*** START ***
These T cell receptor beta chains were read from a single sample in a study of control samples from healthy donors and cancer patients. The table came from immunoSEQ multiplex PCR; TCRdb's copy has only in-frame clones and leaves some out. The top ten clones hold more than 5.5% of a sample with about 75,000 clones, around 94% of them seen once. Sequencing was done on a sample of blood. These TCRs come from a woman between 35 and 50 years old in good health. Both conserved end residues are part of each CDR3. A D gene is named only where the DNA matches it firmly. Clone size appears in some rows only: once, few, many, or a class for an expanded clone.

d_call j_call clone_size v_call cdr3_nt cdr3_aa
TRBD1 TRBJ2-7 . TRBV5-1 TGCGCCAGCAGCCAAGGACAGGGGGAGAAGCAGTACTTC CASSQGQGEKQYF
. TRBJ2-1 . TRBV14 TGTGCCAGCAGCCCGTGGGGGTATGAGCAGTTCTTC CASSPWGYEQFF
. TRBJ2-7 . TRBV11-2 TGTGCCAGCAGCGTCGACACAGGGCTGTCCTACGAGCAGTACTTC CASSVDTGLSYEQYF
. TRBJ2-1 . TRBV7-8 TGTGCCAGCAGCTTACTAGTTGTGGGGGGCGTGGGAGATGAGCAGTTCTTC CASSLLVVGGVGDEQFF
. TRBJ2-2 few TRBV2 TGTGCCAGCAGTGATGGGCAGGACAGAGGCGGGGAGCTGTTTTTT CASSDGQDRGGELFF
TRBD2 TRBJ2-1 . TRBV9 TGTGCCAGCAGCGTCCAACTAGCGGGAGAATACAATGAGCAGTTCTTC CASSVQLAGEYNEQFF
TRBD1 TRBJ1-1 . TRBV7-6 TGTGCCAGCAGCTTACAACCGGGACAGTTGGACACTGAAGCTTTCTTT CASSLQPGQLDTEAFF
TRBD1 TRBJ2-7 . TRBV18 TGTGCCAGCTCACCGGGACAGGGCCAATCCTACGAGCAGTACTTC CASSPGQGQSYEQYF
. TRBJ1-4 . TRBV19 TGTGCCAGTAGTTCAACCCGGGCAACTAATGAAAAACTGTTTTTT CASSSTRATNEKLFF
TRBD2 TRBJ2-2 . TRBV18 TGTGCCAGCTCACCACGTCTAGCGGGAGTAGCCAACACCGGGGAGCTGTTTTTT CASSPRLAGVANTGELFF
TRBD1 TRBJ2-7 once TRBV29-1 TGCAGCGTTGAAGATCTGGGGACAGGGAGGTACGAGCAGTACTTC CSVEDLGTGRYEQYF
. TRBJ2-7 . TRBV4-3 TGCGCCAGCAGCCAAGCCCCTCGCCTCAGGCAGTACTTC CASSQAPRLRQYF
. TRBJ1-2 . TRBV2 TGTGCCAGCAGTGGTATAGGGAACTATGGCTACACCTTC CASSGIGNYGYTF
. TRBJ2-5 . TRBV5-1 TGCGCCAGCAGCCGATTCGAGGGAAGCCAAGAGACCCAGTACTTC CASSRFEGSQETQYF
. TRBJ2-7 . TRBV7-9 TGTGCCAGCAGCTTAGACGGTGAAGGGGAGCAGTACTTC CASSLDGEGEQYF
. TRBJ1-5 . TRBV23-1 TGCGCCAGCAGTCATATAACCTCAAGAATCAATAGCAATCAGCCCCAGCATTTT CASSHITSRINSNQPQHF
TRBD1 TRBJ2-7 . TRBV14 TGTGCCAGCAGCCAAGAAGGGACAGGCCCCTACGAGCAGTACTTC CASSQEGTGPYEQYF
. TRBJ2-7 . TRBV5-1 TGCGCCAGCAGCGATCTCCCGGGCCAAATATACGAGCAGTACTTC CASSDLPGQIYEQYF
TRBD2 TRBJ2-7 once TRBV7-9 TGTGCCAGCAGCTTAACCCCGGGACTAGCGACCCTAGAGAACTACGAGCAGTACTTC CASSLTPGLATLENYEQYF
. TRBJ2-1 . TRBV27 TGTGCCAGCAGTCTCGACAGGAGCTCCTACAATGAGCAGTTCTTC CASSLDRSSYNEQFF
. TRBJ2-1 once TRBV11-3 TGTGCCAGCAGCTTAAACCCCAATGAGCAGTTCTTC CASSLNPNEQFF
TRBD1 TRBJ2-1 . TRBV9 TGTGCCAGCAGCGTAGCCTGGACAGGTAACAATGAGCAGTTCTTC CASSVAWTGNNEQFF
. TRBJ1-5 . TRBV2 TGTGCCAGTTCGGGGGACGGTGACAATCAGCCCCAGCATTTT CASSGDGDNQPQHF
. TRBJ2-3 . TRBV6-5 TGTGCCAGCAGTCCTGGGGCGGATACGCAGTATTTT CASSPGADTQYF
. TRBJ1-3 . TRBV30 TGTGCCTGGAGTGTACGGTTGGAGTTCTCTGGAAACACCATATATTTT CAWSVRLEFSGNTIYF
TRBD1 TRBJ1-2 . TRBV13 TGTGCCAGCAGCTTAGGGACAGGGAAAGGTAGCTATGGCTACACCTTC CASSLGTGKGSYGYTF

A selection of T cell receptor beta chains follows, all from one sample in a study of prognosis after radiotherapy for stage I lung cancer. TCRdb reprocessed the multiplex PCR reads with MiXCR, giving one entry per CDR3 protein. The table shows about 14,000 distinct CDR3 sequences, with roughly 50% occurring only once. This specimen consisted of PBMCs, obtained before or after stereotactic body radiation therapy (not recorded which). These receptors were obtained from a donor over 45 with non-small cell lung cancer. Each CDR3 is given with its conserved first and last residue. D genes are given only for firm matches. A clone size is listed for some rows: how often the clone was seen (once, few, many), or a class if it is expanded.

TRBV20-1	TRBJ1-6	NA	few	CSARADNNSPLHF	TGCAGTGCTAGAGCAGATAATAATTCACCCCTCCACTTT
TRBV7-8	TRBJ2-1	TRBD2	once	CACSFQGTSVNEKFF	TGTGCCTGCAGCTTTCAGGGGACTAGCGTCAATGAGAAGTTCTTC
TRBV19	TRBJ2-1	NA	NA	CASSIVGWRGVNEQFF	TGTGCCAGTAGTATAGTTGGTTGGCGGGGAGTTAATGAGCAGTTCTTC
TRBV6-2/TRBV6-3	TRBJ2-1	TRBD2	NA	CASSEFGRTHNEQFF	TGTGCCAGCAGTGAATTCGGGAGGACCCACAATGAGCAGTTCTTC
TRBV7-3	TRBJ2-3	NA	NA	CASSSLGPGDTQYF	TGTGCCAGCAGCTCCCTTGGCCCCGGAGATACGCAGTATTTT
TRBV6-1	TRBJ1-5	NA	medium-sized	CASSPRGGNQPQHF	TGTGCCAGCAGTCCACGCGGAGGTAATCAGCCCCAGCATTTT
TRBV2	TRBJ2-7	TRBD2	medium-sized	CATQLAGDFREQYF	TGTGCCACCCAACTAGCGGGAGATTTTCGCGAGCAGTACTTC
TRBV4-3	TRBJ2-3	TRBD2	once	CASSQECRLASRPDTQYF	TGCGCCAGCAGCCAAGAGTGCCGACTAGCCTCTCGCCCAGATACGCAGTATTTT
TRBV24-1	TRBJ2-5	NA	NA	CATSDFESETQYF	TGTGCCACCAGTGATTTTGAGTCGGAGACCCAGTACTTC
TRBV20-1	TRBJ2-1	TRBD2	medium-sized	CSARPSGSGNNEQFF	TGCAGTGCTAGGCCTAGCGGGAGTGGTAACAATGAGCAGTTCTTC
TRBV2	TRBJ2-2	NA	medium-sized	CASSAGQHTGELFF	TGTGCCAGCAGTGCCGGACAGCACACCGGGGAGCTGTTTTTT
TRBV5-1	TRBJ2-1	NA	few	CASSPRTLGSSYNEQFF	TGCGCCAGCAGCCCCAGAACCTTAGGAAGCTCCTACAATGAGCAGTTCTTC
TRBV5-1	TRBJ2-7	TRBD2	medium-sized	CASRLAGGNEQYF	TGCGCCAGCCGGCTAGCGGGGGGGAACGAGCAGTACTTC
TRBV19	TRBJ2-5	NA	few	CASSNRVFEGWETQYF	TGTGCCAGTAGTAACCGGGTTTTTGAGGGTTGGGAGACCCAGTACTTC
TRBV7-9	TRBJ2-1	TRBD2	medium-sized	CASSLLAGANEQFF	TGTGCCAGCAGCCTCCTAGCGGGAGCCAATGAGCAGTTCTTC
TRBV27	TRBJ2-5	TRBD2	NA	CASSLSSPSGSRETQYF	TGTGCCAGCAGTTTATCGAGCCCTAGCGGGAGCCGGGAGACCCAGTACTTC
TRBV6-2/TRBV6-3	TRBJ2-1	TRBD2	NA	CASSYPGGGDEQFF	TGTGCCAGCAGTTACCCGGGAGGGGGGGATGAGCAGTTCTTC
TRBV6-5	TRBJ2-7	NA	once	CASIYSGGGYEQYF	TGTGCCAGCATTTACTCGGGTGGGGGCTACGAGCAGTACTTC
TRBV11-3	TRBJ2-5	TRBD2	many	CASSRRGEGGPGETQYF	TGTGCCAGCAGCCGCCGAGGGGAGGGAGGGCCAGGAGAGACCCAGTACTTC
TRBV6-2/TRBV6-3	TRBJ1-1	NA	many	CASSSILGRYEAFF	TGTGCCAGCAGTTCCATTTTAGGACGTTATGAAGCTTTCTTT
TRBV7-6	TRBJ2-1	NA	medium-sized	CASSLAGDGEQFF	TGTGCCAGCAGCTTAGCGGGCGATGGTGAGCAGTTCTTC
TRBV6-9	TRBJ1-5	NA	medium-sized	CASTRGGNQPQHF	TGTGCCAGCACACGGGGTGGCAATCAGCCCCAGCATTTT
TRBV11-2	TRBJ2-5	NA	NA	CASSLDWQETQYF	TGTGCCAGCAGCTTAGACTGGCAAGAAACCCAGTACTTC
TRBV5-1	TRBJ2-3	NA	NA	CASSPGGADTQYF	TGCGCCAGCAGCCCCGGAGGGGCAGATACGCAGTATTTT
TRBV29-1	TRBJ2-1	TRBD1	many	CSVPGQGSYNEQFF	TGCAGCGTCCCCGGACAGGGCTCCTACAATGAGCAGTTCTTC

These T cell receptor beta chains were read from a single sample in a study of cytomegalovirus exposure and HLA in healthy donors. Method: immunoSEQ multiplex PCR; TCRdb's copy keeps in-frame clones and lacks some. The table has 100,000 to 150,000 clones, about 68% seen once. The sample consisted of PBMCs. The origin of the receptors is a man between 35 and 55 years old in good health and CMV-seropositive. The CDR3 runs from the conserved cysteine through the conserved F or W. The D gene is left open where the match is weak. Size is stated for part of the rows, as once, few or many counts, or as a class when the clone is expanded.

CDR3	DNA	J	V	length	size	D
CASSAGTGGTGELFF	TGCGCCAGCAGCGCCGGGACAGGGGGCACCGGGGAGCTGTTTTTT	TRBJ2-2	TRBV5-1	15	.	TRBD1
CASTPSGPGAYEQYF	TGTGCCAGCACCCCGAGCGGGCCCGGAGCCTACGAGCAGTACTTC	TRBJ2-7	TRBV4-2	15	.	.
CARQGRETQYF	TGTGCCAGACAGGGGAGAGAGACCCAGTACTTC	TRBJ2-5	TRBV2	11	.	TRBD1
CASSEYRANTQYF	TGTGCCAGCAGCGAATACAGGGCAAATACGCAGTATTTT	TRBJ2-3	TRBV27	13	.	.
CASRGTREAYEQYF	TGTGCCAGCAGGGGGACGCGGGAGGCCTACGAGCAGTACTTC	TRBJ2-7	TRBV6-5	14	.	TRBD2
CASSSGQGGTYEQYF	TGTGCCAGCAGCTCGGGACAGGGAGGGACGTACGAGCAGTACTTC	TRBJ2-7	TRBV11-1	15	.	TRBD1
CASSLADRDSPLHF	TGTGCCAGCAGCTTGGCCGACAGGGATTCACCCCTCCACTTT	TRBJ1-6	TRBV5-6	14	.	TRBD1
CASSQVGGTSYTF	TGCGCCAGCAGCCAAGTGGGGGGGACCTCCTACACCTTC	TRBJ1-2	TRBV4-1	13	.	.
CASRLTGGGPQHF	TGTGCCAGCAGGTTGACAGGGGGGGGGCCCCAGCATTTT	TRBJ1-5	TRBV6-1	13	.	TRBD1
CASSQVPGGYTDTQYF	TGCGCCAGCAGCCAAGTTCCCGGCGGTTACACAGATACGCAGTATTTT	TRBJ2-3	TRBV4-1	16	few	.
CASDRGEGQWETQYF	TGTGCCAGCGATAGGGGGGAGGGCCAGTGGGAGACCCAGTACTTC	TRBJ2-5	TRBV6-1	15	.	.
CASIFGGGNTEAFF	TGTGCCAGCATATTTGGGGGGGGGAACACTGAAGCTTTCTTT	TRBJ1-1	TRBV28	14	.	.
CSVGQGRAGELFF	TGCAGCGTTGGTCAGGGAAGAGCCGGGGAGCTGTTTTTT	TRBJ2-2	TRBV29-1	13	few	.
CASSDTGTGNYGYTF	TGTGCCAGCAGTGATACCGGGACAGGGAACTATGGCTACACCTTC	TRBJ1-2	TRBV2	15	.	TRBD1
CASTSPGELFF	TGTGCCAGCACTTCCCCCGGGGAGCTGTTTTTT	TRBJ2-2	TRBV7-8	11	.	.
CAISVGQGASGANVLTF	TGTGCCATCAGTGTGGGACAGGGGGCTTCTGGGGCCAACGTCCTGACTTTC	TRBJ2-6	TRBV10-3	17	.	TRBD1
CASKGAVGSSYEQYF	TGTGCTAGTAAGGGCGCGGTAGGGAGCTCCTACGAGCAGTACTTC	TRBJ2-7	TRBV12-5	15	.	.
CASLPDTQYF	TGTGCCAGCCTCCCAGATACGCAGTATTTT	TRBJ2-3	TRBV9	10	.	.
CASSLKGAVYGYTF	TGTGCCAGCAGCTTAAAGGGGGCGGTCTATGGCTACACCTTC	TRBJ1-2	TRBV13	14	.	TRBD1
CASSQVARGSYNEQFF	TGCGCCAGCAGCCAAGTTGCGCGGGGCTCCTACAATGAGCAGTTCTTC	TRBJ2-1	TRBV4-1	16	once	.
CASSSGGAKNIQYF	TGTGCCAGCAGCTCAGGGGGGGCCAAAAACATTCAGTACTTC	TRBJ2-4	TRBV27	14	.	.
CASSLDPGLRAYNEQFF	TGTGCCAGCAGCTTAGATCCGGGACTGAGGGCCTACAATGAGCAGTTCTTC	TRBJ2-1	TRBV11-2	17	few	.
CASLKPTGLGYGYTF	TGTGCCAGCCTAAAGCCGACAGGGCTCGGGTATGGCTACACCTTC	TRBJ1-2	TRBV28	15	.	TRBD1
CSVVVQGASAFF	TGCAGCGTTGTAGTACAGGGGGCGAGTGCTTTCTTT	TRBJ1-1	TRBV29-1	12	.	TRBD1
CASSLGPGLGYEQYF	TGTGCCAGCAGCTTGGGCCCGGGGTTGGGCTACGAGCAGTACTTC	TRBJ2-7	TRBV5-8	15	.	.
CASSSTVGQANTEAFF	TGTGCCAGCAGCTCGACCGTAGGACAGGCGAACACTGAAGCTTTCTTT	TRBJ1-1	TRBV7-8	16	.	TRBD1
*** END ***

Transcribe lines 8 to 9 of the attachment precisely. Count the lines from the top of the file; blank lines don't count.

TRBD2 TRBJ2-1 . TRBV9 TGTGCCAGCAGCGTCCAACTAGCGGGAGAATACAATGAGCAGTTCTTC CASSVQLAGEYNEQFF
TRBD1 TRBJ1-1 . TRBV7-6 TGTGCCAGCAGCTTACAACCGGGACAGTTGGACACTGAAGCTTTCTTT CASSLQPGQLDTEAFF